Rapid rollout of clean technologies makes energy cheaper, not more costly, IEA says

image is Renewable Energy

Realising the gains of clean energy transitions, however, hinges on unlocking higher levels of upfront investment.

Speeding up the move to clean energy technologies improves the affordability of energy and can relieve pressures on the cost of living more broadly, according to a new IEA special report released today.

The report, Strategies for Affordable and Fair Clean Energy Transitions, shows how putting the world on track to meet net zero emissions by 2050 requires additional investment but also reduces the operating costs of the global energy system by more than half over the next decade compared with a trajectory based on today’s policy settings. The net result is a more affordable and fairer energy system for consumers.

In many cases, clean energy technologies are already more cost competitive over their lifespans than those reliant on conventional fuels like coal, natural gas and oil. Solar PV and wind are the cheapest options for new generation. Even when electric vehicles, including two-and three-wheelers, have higher upfront costs, which is not always the case, they typically result in savings due to lower operating expenses. Energy efficient appliances such as air conditioners provide similar cost benefits over their lifetimes.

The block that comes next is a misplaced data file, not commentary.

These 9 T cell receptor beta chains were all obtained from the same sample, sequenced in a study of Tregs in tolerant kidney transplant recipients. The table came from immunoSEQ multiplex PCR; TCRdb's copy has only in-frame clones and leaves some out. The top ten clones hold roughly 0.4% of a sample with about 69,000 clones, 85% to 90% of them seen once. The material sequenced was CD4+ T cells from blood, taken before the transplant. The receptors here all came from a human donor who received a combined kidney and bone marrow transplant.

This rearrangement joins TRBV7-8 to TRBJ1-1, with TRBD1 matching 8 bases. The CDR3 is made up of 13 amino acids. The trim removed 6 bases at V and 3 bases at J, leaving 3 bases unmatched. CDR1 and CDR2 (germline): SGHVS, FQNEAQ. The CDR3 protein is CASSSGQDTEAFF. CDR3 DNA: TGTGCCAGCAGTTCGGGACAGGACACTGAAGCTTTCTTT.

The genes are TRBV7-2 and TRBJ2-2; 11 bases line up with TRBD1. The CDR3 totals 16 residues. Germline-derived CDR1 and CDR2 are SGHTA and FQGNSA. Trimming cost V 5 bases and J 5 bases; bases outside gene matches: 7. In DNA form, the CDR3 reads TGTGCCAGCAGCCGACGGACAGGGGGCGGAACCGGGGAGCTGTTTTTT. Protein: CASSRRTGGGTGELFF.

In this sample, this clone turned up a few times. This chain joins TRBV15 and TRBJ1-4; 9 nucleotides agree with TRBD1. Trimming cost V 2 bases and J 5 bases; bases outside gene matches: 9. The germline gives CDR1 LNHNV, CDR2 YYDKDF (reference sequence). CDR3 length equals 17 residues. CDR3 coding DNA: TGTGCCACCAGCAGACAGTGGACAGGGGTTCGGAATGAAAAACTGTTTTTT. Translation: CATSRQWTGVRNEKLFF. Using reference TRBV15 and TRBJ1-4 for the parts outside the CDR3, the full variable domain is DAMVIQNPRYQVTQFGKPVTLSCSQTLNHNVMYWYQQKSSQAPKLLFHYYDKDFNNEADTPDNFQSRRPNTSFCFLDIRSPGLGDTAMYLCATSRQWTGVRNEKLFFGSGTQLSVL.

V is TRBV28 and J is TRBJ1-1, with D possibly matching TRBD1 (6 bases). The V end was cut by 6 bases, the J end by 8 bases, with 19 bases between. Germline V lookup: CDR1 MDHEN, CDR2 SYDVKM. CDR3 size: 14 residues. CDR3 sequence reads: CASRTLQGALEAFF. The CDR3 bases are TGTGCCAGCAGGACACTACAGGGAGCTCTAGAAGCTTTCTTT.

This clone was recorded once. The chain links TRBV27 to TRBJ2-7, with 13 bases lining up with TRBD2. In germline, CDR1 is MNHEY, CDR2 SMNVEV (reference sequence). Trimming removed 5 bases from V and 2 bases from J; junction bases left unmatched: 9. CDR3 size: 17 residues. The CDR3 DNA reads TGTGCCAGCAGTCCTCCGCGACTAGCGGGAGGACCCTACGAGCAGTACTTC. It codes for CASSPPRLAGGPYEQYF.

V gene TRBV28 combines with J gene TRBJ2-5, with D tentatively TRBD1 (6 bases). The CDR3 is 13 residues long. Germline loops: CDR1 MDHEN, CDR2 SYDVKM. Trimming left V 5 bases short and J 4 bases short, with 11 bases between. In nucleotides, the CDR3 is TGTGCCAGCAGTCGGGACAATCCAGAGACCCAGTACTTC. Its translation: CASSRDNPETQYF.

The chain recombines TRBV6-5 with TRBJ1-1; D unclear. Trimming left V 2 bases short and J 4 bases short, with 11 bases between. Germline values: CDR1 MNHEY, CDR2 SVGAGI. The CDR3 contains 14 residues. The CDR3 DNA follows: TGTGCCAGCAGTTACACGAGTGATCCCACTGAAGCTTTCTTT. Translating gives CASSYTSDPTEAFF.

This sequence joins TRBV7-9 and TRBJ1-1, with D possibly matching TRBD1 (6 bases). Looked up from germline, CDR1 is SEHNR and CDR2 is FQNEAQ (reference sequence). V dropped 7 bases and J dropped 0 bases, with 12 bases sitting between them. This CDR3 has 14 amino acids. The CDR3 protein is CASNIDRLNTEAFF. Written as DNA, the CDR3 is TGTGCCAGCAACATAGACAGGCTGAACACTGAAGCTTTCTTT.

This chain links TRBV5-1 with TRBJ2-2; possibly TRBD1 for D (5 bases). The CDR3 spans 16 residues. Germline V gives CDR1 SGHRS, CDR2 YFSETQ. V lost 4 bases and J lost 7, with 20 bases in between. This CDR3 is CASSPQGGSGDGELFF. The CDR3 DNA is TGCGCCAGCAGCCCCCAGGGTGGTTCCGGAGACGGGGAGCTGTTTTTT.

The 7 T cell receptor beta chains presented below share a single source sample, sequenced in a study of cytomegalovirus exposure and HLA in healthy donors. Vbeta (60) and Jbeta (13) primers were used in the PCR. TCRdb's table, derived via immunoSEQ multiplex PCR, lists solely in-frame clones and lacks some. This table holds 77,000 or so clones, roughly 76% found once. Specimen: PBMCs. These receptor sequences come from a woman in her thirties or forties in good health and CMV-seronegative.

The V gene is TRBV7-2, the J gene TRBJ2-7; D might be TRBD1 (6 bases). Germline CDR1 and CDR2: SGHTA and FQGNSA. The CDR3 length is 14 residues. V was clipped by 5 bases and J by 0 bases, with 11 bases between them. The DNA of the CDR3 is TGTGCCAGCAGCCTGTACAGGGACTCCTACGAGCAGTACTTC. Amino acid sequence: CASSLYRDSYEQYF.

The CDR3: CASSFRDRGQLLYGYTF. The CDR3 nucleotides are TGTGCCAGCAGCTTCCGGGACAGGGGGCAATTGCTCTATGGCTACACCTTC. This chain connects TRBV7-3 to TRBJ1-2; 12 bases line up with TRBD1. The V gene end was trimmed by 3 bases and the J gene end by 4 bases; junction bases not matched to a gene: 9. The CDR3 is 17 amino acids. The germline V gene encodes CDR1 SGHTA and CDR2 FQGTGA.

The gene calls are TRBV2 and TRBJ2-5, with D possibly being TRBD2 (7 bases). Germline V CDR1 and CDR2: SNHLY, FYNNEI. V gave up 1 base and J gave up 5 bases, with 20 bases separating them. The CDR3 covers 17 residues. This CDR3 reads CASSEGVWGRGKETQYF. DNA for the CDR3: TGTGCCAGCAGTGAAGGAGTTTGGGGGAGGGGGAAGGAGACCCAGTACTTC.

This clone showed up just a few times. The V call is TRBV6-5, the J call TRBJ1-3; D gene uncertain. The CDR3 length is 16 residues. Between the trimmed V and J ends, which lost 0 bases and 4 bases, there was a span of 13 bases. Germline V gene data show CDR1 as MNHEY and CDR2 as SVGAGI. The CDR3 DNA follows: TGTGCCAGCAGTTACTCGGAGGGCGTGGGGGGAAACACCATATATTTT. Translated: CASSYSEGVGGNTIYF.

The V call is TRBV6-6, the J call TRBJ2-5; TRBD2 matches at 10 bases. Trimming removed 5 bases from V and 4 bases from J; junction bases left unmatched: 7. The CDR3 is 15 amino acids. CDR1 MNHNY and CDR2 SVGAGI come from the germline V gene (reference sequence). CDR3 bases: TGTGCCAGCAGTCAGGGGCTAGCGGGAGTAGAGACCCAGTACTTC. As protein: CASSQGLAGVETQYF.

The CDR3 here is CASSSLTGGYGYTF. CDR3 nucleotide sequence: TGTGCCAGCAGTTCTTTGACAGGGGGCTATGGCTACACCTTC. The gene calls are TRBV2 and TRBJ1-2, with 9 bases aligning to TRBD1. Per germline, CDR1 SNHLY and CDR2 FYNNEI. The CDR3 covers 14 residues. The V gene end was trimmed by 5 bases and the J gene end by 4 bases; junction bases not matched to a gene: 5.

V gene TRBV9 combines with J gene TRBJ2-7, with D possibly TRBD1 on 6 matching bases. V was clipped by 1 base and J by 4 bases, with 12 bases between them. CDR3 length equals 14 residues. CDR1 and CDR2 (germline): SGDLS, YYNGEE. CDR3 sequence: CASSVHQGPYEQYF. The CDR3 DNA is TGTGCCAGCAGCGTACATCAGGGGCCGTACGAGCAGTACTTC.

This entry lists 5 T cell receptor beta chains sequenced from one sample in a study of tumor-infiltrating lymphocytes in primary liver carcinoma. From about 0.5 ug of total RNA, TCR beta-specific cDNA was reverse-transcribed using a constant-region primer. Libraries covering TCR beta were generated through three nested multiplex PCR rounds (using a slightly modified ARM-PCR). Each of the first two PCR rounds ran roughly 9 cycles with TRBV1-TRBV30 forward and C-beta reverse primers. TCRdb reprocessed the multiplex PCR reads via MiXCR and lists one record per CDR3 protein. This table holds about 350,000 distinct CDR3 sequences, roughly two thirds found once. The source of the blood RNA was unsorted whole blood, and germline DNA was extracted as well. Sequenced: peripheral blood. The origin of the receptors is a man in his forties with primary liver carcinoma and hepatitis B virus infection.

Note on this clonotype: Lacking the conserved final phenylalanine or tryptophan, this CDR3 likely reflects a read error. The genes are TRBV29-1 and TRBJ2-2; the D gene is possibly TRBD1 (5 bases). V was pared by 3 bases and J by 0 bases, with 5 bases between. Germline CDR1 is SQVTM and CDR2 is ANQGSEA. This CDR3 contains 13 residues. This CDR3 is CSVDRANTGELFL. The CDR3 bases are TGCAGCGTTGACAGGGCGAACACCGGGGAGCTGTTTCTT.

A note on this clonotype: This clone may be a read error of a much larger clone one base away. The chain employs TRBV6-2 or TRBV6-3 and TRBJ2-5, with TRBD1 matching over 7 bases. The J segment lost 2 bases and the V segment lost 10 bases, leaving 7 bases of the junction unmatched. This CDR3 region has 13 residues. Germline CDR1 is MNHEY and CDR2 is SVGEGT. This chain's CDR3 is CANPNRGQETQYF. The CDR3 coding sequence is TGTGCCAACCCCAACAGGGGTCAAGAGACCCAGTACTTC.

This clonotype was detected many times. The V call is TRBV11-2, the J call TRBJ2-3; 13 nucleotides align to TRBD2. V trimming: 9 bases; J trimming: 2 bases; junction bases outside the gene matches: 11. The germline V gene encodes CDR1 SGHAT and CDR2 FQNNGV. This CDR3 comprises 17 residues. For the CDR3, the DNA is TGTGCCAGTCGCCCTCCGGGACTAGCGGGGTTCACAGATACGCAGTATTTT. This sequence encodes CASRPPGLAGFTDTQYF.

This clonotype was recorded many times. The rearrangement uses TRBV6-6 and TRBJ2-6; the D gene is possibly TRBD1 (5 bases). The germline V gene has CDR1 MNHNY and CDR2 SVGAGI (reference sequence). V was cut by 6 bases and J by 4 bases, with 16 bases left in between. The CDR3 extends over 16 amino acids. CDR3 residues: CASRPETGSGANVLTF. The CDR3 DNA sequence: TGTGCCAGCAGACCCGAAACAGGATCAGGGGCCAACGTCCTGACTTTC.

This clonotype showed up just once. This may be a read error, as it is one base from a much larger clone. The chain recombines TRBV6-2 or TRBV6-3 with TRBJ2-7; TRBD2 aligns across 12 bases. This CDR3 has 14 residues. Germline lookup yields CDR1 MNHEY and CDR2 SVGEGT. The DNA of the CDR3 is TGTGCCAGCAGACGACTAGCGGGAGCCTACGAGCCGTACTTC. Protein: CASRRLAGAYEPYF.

Barriers to entry

Realising the gains of clean energy transitions, however, hinges on unlocking higher levels of upfront investment. This is especially the case in emerging and developing economies where clean energy investments are lagging due to real or perceived risks that hinder new projects and access to finance.

Moreover, distortions in the present global energy system in the form of fossil fuel subsidies favour incumbent fuels, making investments in clean energy transitions more challenging.

Governments worldwide collectively spent around $620 billion in 2023 subsidising the use of fossil fuels – far more than the $70 billion that was spent on support for consumer-facing clean energy investments, according to the IEA report.

Benefits of scaling up

The benefits of a faster energy transition and growing shares of renewables – such as solar and wind, which have lower operating costs than fossil fuel alternatives – would filter down to consumers.

Retail electricity prices are typically less volatile than oil product prices, providing more predictable costs. Yet, around half of total consumer energy expenditure today is on oil products, and another third on electricity.

“The data makes it clear that the quicker you move on clean energy transitions, the more cost effective it is for governments, businesses and households,” said IEA Executive Director Fatih Birol, adding that, “If policy makers and industry leaders put off action and spending today, we will all end up paying more tomorrow.”

In rapid transitions, electricity prices become the main benchmark for consumers and households. Oil products are largely replaced by electricity as EVs, heat pumps and electric motors take a larger share of transport, buildings and industry demand. By 2035, electricity overtakes oil as the leading fuel source in final consumption.


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